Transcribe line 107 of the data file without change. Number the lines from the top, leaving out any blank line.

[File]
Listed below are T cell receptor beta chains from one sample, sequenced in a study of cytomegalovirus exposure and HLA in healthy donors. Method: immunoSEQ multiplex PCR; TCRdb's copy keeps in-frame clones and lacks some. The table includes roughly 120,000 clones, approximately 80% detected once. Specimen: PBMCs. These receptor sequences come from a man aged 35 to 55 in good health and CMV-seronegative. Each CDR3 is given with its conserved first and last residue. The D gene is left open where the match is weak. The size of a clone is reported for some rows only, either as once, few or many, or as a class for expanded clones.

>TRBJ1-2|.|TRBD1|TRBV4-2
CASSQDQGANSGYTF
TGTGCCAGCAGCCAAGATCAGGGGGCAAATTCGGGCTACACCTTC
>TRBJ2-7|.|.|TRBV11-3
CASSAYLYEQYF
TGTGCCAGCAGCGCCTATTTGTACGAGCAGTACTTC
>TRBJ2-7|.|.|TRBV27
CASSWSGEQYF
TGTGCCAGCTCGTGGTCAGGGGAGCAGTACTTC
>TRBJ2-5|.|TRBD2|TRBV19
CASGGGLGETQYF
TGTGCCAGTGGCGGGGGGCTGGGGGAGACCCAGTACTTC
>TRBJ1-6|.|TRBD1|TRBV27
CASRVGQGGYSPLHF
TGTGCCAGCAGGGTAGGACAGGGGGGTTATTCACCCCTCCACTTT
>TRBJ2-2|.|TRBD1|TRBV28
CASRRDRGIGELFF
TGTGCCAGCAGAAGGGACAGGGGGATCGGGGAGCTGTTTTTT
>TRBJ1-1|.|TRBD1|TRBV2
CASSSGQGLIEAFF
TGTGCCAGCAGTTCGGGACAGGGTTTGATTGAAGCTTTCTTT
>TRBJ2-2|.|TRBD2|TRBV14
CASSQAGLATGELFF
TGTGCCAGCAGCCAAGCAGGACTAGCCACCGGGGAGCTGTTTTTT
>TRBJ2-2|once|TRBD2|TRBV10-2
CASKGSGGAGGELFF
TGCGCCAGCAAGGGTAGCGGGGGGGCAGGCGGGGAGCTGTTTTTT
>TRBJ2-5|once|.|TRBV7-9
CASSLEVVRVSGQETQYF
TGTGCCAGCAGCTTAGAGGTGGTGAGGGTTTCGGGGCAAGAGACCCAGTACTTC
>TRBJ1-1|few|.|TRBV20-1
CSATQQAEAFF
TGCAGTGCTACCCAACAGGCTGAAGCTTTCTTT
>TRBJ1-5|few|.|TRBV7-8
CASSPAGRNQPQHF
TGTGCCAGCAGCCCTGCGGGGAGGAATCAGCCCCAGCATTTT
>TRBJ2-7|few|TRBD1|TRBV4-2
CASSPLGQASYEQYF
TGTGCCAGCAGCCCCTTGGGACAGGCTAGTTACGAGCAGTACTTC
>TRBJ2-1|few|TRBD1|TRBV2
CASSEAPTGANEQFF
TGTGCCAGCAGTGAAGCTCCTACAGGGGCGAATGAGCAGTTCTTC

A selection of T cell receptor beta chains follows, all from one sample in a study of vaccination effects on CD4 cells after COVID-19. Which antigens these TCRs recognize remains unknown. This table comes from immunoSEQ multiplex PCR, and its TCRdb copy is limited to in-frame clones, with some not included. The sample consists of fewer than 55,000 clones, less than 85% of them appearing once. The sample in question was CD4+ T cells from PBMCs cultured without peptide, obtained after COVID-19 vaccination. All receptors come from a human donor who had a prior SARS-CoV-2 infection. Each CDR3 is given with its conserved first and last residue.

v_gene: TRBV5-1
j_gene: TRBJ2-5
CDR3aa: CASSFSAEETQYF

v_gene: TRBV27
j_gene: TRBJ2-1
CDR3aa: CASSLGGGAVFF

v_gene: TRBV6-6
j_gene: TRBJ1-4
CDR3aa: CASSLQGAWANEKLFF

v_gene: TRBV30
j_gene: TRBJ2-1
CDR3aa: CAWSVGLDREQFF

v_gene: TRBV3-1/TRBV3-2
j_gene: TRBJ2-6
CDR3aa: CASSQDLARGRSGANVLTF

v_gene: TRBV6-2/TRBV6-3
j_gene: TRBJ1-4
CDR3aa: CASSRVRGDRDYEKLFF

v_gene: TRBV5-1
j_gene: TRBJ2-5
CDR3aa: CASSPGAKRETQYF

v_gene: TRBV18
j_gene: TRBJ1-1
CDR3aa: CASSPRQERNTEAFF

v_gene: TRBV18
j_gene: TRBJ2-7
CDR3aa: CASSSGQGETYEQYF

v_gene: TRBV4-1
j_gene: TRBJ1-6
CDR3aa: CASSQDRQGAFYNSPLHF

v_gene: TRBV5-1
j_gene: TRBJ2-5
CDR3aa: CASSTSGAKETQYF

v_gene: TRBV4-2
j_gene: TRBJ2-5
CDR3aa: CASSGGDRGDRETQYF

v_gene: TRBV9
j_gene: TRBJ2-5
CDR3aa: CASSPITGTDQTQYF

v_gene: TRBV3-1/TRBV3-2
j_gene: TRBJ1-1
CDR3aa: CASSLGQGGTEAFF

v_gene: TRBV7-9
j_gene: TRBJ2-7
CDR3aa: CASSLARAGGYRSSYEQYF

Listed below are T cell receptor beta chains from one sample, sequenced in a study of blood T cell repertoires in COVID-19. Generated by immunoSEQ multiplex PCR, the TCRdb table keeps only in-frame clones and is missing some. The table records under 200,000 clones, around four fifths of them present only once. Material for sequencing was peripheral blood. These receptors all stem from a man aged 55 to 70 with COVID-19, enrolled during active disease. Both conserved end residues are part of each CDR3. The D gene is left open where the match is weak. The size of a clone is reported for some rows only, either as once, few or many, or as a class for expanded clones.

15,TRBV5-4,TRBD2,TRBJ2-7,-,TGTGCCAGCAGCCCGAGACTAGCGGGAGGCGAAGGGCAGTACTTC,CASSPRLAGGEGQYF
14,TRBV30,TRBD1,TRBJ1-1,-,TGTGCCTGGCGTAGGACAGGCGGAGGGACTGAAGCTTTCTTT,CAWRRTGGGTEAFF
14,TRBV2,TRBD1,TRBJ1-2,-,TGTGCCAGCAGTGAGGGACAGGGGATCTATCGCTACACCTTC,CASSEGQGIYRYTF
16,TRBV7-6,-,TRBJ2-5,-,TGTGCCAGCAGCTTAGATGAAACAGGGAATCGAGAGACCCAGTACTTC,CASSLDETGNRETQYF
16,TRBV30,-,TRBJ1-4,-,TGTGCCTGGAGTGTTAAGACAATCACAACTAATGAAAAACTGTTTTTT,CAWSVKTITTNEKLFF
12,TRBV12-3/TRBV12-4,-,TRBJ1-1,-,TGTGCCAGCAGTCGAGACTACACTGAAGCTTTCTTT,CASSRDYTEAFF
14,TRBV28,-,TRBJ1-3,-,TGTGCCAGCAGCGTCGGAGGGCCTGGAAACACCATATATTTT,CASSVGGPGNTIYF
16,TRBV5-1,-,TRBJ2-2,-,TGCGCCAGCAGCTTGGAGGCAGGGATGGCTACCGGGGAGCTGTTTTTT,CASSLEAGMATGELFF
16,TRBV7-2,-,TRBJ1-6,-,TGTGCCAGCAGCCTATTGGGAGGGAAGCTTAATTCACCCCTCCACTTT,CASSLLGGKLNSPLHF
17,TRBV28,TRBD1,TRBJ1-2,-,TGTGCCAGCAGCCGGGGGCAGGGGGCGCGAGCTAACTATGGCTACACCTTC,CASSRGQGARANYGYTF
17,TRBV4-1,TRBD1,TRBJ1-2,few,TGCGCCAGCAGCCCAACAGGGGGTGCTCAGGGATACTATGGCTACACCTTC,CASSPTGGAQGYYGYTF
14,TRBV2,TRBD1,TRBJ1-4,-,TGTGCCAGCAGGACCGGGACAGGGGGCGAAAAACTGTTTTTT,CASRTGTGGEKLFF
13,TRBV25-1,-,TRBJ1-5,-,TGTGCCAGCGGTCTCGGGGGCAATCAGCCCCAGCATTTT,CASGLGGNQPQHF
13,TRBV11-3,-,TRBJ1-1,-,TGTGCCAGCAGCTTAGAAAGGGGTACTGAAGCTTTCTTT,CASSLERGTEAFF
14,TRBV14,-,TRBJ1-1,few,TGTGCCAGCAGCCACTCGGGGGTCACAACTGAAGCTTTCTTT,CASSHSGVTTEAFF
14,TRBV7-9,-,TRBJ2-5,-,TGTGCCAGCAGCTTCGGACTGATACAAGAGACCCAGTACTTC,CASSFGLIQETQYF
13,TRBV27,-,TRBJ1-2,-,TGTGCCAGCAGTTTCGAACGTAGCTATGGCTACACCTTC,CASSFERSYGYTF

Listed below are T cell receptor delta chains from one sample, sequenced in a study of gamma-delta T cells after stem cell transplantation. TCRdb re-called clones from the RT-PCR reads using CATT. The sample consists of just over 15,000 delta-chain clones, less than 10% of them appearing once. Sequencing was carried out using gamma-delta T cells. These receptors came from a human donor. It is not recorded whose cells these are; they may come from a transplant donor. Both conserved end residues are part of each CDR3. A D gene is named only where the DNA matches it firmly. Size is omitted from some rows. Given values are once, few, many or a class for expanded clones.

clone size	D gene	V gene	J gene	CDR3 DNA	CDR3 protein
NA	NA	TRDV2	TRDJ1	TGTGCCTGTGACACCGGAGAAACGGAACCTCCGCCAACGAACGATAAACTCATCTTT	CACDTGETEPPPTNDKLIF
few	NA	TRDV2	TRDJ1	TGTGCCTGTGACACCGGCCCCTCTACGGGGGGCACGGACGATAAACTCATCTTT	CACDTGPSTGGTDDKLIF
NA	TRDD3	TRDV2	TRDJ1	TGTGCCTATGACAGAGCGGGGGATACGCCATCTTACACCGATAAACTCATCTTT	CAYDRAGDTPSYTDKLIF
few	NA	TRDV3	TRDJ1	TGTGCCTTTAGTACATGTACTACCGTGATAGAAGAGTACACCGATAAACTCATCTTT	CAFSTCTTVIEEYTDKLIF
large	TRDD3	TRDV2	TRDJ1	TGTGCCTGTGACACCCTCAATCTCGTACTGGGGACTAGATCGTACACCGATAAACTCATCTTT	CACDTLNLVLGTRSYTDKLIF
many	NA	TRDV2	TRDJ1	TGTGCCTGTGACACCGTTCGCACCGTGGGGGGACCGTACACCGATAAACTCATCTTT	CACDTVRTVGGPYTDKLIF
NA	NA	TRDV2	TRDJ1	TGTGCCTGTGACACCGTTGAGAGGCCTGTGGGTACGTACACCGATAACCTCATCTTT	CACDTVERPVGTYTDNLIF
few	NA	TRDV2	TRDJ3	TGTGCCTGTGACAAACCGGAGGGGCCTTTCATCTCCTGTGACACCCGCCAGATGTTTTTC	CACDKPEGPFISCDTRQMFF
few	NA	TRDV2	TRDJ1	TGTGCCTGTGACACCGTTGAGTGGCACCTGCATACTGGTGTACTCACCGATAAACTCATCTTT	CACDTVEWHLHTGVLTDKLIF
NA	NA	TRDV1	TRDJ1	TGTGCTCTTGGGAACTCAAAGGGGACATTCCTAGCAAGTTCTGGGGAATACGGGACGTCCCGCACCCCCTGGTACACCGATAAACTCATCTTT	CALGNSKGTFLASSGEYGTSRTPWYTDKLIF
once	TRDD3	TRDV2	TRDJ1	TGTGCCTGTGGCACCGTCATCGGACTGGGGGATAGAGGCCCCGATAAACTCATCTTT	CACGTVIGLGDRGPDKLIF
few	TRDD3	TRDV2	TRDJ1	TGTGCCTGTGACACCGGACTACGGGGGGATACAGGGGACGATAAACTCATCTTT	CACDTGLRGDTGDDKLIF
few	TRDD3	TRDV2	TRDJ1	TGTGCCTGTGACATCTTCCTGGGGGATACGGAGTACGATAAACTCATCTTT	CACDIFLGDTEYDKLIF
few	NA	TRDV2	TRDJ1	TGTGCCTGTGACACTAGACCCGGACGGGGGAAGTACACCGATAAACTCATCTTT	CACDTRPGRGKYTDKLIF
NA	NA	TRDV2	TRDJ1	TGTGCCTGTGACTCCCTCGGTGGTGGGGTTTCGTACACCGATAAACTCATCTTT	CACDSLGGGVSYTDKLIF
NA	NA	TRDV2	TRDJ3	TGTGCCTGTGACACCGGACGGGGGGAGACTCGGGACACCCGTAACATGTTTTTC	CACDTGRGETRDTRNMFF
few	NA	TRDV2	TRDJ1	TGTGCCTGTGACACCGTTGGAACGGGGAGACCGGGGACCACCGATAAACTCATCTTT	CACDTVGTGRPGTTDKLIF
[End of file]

13,TRBV27,-,TRBJ1-2,-,TGTGCCAGCAGTTTCGAACGTAGCTATGGCTACACCTTC,CASSFERSYGYTF